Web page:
4/20 2018. Photo by Mackenzie Lad
It’s official. Oct. 17 is Canada’s national 4/20, the day that our current cannabis legislation, the Access to Cannabis for Medical Purposes Regulations (ACMPR), is switched out for the new federal framework for cannabis legalization, Bill C-45.
The government has made it clear that in the meantime the current laws still stand and will be enforced, while carefully deflecting any further discussion about amnesty for previous offenders with cannabis-related convictions. This means that you could still be arrested and charged for the very same acts of recreational cannabis use that will be permitted and protected under law in just a couple of weeks.
Although overturning a century of failed prohibition marks a milestone in the history of federal cannabis regulation, the blanket term “legalization” obscures much of what this actually looks like in practice and how it will vary across the provinces and territories. Legalization does not mean anti-prohibition.
With so many of the practical logistics of Bill C-45 being delegated to the provinces and territories, stark differences are already emerging between each government’s approach to regulating the new market and the social context around it, giving advocates and critics alike plenty to discuss. And this is before the first legal joint has even been lit.
After much political friction on a provincial level, Quebec adopted its own framework in June of this year. The Cannabis Regulation Act lays out the rules and regulations for how and where cannabis will be sold and produced, who can purchase it and where they can consume it. It also accounts for the workplace and road safety, distribution, retail and health promotion aspects, as well as the granting of cannabis production permits.
Over the past few months word has spread about Quebec’s new gatekeeper for cannabis sales in the province, the Société Québécoise du Cannabis (SQDC). The SQDC will monopolize the retail of cannabis across the province from what is being called “a health protection perspective,” which seeks to integrate recreational cannabis users into the legal market without encouraging use. According to the SQDC, “the stores will be sober in appearance, both indoors and out, and no promotion or encouragement to consume will be found, be it in the form of displays, posters, literature for customers, product labels or the advice provided in the store.” Picture an SAQ-like establishment, minus the colourful liquor ads, the promotional displays and free samples, with employees standing behind counters attempting to sell you a product while also not trying to promote it.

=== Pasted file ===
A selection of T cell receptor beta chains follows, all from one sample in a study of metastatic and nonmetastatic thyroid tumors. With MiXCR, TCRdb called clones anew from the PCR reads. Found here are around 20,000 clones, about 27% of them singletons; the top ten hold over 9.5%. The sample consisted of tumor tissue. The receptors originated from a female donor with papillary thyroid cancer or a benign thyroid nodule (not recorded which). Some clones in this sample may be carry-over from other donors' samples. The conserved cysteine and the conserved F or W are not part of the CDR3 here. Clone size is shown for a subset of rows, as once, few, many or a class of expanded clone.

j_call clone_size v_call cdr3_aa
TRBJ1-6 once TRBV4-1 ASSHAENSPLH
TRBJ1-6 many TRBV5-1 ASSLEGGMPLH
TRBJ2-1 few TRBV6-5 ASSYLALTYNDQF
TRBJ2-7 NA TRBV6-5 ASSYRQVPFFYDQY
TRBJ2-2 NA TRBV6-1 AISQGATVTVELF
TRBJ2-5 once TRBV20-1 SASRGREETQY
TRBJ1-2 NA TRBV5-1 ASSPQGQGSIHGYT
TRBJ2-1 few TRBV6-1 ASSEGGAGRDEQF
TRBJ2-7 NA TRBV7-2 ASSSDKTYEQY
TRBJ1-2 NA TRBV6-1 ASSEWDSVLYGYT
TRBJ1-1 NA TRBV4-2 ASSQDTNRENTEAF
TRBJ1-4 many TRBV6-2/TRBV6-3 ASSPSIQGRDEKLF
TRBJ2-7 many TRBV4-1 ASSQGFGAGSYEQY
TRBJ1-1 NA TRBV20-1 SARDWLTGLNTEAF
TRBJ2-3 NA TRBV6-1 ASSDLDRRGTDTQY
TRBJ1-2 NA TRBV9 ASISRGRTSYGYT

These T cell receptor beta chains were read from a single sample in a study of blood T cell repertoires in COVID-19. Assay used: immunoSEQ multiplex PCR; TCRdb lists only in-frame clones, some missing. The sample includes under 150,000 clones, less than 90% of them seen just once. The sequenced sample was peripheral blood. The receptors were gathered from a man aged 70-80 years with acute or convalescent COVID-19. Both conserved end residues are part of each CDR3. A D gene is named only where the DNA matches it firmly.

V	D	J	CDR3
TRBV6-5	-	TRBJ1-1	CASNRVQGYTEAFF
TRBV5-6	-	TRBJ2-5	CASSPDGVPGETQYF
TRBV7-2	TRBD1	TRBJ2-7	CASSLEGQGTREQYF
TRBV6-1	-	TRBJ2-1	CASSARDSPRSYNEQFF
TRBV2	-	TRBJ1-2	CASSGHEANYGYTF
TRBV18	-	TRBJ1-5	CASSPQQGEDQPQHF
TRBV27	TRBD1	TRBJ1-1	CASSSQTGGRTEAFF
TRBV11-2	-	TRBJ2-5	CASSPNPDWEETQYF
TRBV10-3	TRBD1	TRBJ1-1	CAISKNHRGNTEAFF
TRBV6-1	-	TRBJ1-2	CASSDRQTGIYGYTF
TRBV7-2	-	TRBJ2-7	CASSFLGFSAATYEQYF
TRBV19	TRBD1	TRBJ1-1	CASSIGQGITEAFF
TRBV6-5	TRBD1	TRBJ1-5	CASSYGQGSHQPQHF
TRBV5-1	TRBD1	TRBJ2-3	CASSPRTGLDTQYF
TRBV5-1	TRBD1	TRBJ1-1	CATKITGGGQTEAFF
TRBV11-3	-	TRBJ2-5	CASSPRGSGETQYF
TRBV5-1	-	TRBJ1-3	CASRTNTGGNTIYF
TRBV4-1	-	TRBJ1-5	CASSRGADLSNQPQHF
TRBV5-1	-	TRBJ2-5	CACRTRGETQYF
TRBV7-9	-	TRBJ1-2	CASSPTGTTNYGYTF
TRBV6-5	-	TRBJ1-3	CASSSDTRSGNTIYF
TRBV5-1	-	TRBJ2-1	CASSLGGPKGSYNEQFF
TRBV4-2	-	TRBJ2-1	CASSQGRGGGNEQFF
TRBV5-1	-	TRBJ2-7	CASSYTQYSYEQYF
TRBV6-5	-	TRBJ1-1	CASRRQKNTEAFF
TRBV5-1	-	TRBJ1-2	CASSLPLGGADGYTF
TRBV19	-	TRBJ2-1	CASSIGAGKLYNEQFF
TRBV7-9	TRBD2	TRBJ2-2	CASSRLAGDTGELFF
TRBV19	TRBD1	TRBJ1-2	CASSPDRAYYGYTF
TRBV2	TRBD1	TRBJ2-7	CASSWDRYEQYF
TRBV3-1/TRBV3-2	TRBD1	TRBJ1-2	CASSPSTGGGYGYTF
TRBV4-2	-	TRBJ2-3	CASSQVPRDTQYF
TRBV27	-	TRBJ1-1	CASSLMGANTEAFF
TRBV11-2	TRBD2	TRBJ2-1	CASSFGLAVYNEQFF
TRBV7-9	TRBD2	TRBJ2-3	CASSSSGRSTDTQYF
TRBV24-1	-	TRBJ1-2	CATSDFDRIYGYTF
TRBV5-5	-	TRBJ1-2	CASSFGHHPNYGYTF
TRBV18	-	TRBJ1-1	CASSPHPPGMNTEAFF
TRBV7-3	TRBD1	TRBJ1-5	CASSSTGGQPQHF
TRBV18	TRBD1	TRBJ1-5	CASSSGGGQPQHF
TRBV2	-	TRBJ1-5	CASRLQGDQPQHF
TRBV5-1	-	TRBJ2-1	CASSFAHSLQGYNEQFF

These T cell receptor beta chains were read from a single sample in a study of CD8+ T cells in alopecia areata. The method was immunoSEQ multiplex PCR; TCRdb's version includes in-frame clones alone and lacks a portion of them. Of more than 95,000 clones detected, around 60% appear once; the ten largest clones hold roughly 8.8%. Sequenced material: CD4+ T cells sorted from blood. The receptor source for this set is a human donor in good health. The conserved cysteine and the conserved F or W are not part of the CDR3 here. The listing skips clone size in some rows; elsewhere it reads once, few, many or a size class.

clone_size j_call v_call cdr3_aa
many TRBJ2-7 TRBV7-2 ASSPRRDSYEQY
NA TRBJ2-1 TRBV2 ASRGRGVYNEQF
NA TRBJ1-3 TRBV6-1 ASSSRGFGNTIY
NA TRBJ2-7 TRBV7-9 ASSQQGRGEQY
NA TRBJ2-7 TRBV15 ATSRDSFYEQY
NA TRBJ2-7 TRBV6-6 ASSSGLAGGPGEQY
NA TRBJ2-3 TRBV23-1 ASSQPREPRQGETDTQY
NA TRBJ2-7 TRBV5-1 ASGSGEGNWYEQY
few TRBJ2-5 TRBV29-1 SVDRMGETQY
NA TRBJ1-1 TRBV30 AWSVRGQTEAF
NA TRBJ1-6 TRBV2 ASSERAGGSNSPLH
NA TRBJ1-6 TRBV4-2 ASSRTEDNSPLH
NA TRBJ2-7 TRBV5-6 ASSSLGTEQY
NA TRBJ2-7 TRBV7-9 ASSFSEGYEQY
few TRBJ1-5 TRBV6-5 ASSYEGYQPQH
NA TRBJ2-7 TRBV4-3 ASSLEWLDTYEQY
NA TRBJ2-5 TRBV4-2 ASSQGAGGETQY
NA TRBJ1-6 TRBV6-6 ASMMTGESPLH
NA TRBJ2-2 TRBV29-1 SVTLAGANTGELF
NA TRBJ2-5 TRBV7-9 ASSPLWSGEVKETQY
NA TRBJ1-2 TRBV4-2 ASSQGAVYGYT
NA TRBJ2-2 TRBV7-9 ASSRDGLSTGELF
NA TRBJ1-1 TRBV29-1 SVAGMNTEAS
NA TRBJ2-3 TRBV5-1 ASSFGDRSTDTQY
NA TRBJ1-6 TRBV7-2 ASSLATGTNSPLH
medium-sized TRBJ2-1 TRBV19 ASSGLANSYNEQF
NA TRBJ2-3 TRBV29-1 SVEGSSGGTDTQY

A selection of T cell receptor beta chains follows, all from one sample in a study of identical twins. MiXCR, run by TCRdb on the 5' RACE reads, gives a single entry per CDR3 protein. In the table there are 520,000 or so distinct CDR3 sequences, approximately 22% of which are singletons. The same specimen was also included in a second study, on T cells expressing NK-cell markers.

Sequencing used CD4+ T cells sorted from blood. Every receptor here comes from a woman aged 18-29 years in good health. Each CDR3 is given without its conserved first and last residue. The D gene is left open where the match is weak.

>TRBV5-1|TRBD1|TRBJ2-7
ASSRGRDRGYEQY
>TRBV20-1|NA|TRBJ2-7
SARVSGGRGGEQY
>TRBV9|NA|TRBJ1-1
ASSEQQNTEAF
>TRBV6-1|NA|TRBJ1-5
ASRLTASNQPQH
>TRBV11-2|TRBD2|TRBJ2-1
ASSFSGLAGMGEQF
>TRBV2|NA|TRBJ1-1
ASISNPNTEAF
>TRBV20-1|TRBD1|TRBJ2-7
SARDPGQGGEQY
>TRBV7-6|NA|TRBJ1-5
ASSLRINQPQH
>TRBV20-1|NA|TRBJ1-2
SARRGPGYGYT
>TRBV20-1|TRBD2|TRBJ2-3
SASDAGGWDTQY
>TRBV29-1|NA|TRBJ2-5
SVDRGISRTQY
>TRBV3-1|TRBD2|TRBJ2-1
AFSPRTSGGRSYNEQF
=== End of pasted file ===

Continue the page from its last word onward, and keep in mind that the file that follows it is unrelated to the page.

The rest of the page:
Critics of the Cannabis Regulation Act have vocalized their opposition to the proposed government-centralized system, including Bloc Pot candidate Hugo St-Onge, who describes it as a way for the oligarchy to protect their market under the guise of public health and safety. But it isn’t the only questionable aspect of the Act; Quebec is recognized to have some of the most conservative laws among all of the provinces and territories.
So before you start celebrating legalization, here are a few things you should know about Quebec’s Cannabis Regulation Act:
Who can purchase and consume cannabis?
Adults 18 years or older can purchase up to 30g of dried cannabis (or the equivalent of fresh cannabis) at a time.
Where can cannabis be purchased?
A newly created subsidiary of the SAQ, the Société Québécoise du Cannabis (SQDC), will be the only official point of sale in the province. It will offer both online and in-store retail options. According to the SDQC, “The SQDC will gradually open some 20 points of sale as soon as the federal act comes into force,” and will continue to add more locations until 2020. Four of these stores will be located in Montreal, however the Ville-Marie location (830 Ste-Catherine E.) is only opening later this month. The other three, which will all open this Wednesday, Oct. 17, are located at 6872 St-Hubert, 9250 l’Acadie and 970 Ste-Catherine W.). Private retail has been banned within the province, effectively excluding potential local independent businesses and illegitimate markets from legally integrating into the new industry.